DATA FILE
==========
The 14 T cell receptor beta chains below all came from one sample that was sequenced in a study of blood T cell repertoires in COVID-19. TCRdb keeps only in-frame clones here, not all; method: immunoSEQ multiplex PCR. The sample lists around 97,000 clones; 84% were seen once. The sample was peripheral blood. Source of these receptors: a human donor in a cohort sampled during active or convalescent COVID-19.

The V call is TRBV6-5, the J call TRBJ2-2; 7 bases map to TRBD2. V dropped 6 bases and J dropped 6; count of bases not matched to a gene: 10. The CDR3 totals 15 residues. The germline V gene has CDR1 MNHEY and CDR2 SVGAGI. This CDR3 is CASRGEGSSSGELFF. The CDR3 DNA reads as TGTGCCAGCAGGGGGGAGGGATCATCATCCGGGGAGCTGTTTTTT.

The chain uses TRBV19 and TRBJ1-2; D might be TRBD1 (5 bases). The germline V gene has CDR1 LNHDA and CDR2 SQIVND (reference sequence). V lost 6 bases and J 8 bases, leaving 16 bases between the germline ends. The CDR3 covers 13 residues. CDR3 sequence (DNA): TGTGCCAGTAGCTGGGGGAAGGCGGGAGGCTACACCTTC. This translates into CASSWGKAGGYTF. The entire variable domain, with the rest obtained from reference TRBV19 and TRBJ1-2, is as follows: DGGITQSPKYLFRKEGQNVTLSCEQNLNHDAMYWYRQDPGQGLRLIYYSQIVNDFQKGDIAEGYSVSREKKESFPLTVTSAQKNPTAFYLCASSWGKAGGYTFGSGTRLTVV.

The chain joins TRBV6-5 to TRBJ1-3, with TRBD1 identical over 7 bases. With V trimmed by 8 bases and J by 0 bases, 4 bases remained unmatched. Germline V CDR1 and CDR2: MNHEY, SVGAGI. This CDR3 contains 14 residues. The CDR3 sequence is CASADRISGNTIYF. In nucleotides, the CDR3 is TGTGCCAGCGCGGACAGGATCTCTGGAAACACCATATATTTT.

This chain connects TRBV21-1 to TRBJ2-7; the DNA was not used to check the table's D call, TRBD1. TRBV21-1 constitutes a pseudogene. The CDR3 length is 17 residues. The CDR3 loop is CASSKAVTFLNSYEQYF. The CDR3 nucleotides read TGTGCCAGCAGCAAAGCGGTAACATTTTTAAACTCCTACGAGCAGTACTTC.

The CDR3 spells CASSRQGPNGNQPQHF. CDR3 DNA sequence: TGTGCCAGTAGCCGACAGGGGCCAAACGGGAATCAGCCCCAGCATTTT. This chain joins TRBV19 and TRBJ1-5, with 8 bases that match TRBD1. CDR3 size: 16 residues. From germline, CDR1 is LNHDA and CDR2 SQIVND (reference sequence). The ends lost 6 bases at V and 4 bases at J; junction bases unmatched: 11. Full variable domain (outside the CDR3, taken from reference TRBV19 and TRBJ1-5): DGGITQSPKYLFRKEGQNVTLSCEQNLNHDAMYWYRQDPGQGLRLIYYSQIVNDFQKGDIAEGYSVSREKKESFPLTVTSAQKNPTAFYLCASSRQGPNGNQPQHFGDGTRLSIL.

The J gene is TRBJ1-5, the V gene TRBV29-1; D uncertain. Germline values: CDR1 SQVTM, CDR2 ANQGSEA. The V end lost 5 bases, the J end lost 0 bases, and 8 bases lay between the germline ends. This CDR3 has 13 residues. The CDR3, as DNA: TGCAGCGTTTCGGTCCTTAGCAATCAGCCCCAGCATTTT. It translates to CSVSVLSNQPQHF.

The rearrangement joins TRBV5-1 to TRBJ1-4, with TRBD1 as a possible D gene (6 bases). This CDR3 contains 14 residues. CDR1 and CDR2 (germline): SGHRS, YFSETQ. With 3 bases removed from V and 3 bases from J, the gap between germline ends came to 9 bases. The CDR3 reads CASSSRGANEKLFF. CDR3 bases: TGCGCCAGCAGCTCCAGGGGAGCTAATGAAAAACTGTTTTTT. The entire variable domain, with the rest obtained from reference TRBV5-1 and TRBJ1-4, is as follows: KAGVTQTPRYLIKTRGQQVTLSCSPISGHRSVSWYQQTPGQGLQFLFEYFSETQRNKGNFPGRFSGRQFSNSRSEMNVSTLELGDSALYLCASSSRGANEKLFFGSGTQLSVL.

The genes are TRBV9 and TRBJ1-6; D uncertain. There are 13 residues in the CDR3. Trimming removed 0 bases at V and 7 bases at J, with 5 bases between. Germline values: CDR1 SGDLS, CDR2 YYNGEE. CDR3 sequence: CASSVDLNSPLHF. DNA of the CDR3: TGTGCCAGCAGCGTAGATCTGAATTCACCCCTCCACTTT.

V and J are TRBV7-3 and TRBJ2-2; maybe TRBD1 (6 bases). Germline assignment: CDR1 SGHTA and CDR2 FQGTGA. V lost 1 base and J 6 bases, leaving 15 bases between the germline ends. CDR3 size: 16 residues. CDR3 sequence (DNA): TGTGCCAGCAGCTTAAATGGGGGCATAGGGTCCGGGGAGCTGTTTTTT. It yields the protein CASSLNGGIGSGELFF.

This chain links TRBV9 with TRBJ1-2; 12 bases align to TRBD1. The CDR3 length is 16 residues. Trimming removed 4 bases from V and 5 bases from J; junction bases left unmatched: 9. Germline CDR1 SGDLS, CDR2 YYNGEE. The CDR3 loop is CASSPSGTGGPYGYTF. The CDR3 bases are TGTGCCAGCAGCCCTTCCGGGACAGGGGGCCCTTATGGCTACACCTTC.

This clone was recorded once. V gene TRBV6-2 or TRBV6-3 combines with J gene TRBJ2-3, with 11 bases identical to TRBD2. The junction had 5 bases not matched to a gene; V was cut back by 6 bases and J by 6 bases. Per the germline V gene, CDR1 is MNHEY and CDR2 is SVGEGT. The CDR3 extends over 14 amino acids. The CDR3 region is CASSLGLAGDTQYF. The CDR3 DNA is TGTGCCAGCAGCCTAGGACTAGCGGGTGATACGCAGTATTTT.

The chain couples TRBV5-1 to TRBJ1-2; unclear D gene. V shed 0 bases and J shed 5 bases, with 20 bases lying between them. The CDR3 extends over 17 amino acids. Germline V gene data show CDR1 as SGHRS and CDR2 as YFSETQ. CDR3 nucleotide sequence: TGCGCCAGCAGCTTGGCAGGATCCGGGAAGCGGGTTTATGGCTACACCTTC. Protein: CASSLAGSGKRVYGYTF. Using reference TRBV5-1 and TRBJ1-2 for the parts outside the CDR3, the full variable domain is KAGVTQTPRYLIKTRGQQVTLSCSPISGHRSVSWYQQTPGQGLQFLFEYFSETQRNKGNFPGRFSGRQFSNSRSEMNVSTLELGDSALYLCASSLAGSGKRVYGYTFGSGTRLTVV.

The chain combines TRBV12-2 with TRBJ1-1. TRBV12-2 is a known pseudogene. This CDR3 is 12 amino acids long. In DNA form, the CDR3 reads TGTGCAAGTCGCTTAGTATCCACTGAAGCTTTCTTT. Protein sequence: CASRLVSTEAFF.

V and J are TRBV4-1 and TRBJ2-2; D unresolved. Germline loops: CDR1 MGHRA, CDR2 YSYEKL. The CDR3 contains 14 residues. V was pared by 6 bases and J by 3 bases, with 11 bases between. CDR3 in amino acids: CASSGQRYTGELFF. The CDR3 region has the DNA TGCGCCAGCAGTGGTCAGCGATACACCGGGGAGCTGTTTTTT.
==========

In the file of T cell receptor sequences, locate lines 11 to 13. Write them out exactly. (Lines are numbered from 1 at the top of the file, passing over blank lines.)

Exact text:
This chain links TRBV9 with TRBJ1-2; 12 bases align to TRBD1. The CDR3 length is 16 residues. Trimming removed 4 bases from V and 5 bases from J; junction bases left unmatched: 9. Germline CDR1 SGDLS, CDR2 YYNGEE. The CDR3 loop is CASSPSGTGGPYGYTF. The CDR3 bases are TGTGCCAGCAGCCCTTCCGGGACAGGGGGCCCTTATGGCTACACCTTC.

This clone was recorded once. V gene TRBV6-2 or TRBV6-3 combines with J gene TRBJ2-3, with 11 bases identical to TRBD2. The junction had 5 bases not matched to a gene; V was cut back by 6 bases and J by 6 bases. Per the germline V gene, CDR1 is MNHEY and CDR2 is SVGEGT. The CDR3 extends over 14 amino acids. The CDR3 region is CASSLGLAGDTQYF. The CDR3 DNA is TGTGCCAGCAGCCTAGGACTAGCGGGTGATACGCAGTATTTT.

The chain couples TRBV5-1 to TRBJ1-2; unclear D gene. V shed 0 bases and J shed 5 bases, with 20 bases lying between them. The CDR3 extends over 17 amino acids. Germline V gene data show CDR1 as SGHRS and CDR2 as YFSETQ. CDR3 nucleotide sequence: TGCGCCAGCAGCTTGGCAGGATCCGGGAAGCGGGTTTATGGCTACACCTTC. Protein: CASSLAGSGKRVYGYTF. Using reference TRBV5-1 and TRBJ1-2 for the parts outside the CDR3, the full variable domain is KAGVTQTPRYLIKTRGQQVTLSCSPISGHRSVSWYQQTPGQGLQFLFEYFSETQRNKGNFPGRFSGRQFSNSRSEMNVSTLELGDSALYLCASSLAGSGKRVYGYTFGSGTRLTVV.